from the GNU version of the Collaborative International Dictionary of English
- adj. a particular throw in wrestling; hence, an unexpected defeat or repulse.
- n. A throw in which the wrestler turns his left side to his opponent, places his left leg across both legs of his opponent, and pulls him forward over his hip; hence, an unexpected defeat or repulse.
from The Century Dictionary and Cyclopedia
- n. A peculiar throw practised by wrestlers, especially in Cornwall, England; hence, an unexpected overthrow or repulse.
Sorry, no etymologies found.
Ferdinand, who had hitherto observed a strict neutrality, no sooner perceived them approach, than he leaped in between the disputants, that he might be found acting in the character of a peacemaker; and, indeed, by this time, victory had declared for the baronet, who had treated his antagonist with a cross-buttock, which laid him almost breathless on the floor.
Like enough, we could meet them man for man (if we chose all around the crown and the skirts of Exmoor), and show them what a cross-buttock means, because we are so stuggy; but in regard of stature, comeliness, and bearing, no woman would look twice at us.
In a trice, however, by the assistance of his female second, he was on his legs again, and grappling with his antagonist, endeavoured to tip him a fall, but instead of accomplishing his purpose, he received a cross-buttock, and the brewer throwing himself upon him as he fell, had well-nigh smothered him on the spot.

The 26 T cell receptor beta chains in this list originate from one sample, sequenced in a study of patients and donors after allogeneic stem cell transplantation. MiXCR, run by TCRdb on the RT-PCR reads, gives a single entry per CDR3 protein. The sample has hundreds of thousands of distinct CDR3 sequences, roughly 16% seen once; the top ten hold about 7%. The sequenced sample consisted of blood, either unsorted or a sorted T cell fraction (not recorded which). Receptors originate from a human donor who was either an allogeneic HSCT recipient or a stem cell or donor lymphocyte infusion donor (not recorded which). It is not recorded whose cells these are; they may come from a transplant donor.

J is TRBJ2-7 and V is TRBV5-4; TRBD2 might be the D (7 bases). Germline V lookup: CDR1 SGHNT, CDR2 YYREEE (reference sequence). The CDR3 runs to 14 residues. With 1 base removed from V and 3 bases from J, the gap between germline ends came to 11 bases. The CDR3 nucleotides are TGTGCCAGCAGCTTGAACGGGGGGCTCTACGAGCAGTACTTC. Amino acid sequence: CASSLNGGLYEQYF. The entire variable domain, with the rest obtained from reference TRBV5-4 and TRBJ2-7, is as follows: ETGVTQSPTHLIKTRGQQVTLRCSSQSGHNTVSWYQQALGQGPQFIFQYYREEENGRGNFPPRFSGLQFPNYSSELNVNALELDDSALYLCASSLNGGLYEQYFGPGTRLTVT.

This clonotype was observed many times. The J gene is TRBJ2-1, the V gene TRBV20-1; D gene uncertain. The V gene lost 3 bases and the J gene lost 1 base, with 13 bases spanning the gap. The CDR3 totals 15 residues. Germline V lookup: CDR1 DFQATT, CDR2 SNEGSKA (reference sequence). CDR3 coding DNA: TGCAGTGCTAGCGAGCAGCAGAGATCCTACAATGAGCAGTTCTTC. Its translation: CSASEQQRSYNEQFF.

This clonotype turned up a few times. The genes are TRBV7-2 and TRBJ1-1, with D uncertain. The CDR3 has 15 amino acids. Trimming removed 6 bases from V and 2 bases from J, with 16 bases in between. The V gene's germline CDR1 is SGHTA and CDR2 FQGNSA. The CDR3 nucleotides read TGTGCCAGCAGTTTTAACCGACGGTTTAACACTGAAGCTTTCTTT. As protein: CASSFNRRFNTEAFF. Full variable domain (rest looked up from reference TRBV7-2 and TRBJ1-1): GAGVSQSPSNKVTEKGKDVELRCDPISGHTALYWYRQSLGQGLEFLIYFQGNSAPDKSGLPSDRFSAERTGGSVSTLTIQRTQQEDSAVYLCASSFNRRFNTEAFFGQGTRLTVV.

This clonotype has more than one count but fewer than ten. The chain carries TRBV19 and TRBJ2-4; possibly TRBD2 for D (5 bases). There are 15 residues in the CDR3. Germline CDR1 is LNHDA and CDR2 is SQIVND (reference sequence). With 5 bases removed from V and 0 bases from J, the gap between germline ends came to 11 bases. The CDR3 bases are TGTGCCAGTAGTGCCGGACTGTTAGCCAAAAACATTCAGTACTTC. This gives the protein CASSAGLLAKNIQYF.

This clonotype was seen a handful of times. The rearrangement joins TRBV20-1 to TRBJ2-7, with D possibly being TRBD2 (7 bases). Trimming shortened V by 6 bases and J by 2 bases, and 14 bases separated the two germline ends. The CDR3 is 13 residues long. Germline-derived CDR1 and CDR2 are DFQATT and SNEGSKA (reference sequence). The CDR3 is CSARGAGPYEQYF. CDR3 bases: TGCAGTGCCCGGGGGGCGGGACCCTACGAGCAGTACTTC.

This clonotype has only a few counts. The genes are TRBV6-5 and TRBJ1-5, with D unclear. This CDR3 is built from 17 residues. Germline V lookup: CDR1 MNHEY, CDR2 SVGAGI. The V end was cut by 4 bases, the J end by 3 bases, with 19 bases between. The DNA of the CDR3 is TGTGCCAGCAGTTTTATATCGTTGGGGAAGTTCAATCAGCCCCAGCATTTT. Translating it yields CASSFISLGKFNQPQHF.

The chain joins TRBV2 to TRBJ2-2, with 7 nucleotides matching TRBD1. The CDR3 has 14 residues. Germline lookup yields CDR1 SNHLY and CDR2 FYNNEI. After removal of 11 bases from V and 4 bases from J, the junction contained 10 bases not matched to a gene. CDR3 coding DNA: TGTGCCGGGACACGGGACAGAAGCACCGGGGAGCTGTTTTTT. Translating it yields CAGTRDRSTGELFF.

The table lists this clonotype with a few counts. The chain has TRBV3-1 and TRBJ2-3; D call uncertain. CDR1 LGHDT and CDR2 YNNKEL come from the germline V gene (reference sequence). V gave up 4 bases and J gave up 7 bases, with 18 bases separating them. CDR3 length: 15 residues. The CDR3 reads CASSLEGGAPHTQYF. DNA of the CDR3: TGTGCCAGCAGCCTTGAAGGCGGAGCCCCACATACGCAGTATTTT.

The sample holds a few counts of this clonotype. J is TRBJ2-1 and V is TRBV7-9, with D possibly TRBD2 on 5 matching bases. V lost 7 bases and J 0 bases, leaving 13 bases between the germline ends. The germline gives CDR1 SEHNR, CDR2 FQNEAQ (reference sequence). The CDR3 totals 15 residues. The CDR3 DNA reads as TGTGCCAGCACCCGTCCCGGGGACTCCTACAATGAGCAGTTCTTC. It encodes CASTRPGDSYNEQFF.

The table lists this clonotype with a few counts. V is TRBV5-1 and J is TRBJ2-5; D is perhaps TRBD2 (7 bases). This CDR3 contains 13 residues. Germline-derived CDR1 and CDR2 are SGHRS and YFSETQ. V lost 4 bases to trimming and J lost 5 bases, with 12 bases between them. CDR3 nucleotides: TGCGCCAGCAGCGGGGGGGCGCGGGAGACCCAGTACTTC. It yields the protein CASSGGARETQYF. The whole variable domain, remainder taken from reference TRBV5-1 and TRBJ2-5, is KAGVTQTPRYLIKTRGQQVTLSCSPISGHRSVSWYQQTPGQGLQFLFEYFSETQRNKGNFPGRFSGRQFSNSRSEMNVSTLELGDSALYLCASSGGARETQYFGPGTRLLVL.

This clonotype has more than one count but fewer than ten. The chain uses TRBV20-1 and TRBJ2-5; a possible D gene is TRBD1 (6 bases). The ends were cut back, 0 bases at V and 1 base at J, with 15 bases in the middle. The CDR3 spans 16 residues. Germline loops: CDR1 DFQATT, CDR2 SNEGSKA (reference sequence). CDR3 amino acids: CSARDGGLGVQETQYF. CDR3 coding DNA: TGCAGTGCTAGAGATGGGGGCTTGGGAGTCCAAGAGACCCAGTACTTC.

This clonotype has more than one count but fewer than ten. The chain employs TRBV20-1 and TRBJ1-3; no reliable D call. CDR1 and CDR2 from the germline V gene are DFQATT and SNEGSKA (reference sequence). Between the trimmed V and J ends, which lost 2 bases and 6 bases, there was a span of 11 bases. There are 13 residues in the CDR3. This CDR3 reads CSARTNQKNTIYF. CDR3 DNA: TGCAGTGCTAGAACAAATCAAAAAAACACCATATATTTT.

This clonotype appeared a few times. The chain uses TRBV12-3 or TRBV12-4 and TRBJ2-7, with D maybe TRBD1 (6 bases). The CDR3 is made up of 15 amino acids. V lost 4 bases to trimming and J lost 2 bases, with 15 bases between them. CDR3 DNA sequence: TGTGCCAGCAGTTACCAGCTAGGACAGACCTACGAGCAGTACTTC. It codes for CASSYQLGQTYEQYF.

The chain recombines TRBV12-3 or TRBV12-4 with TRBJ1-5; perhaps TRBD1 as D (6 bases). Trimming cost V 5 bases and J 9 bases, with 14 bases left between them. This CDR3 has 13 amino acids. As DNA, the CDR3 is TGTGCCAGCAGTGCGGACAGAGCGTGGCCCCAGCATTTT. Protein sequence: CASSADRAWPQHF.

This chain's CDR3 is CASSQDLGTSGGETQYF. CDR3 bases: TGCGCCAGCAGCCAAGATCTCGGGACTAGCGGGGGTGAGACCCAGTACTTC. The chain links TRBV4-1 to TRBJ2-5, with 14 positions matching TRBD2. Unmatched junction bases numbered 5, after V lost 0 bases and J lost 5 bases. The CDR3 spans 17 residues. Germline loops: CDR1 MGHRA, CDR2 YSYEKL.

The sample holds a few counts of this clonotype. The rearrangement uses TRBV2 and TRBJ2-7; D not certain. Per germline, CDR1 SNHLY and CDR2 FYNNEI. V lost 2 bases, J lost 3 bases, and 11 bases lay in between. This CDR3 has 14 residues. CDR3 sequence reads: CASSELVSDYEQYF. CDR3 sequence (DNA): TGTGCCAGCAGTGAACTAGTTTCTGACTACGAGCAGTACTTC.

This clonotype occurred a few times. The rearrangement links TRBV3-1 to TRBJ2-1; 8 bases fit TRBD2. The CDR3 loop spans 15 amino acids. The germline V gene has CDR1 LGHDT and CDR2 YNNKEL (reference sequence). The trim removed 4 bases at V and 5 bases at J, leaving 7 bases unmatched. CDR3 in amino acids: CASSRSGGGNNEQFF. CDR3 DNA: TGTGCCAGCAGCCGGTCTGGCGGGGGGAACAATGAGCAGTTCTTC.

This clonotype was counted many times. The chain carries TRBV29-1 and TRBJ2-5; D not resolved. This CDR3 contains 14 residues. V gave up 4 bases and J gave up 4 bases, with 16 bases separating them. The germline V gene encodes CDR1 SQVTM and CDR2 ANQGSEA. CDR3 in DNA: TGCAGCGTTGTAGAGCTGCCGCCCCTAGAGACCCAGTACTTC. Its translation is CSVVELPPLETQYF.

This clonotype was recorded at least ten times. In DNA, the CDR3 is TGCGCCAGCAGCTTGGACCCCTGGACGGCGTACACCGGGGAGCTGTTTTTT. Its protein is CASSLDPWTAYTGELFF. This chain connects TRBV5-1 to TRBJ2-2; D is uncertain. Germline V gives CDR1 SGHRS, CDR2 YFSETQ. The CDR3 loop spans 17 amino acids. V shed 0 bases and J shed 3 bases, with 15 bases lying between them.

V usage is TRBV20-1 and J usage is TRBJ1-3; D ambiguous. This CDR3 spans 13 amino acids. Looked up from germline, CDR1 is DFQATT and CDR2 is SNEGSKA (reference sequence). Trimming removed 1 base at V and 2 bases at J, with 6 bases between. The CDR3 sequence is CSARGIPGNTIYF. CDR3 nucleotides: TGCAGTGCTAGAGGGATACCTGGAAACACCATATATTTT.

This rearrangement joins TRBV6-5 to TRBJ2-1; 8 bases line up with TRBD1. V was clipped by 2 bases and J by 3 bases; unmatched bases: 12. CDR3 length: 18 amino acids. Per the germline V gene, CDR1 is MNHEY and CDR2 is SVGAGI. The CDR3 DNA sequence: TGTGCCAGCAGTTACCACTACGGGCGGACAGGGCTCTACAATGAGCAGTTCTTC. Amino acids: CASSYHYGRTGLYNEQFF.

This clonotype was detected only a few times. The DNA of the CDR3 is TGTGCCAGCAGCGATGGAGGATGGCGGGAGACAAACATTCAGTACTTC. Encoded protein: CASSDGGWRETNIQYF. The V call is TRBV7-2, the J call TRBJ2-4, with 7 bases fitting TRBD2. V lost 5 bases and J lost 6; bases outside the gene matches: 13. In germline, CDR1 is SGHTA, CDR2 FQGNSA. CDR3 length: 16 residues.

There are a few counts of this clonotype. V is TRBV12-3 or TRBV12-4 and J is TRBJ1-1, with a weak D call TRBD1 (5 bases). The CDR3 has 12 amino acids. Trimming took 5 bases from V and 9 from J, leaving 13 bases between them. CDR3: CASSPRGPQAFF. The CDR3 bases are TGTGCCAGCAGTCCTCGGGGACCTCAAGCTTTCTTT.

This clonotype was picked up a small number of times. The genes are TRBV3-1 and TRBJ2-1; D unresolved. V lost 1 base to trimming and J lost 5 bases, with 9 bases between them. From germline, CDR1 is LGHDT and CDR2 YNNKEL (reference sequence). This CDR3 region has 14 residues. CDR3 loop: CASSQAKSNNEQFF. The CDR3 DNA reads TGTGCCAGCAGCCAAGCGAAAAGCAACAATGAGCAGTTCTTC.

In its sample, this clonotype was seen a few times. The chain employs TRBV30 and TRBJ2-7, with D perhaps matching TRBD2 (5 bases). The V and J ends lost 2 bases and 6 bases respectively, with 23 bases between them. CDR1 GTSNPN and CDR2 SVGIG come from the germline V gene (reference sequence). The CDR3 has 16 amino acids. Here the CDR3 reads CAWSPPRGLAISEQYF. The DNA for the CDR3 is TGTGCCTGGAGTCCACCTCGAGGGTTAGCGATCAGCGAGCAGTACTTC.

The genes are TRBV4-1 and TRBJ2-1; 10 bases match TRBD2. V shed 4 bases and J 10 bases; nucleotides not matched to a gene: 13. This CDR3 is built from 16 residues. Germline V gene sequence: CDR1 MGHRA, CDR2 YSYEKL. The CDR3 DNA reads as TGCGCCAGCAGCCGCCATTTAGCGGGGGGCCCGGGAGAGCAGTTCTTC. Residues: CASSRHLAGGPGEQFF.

He also gave him some hints in wrestling, and taught him the throw called the cross-buttock.
For a moment he held him, then, suddenly releasing his arms, he caught him round the body, shook him with a mighty side-heave, gave him the cross-buttock, and, before he could strike a single blow, threw him in the air and dashed him to the ground.
"Old Nick's a toughish customer d'ye see, and a glutton for punishment; wind him, cross-buttock him or floor him wi 'a leveller amidships, but he'll come up smiling next round, ready and willin' for more, an 'fight back at you' ard as ever, alas!"
Joe Hines, ex-lumber-jack, came down with an impact equal to a fall from a two-story building -- his overthrow accomplished by a cross-buttock, delivered, he claimed, before he was ready.
In the twinkling of an eye Flemming tried the cross-buttock, but it seemed that Merriwell had been expecting just such a move, for he passed his left leg behind Fred's right and through in front of Fred's left.
But what was most astonishing was that Flemming was flat on his back at the bottom when the lads struck the ground, although it had appeared that he had successfully accomplished the cross-buttock.
This, however, had been planned from the very instant that Fred made the first move to accomplish the cross-buttock, and Frank's lock-trip had brought it about by lifting the other lad from the ground by a whirling movement.
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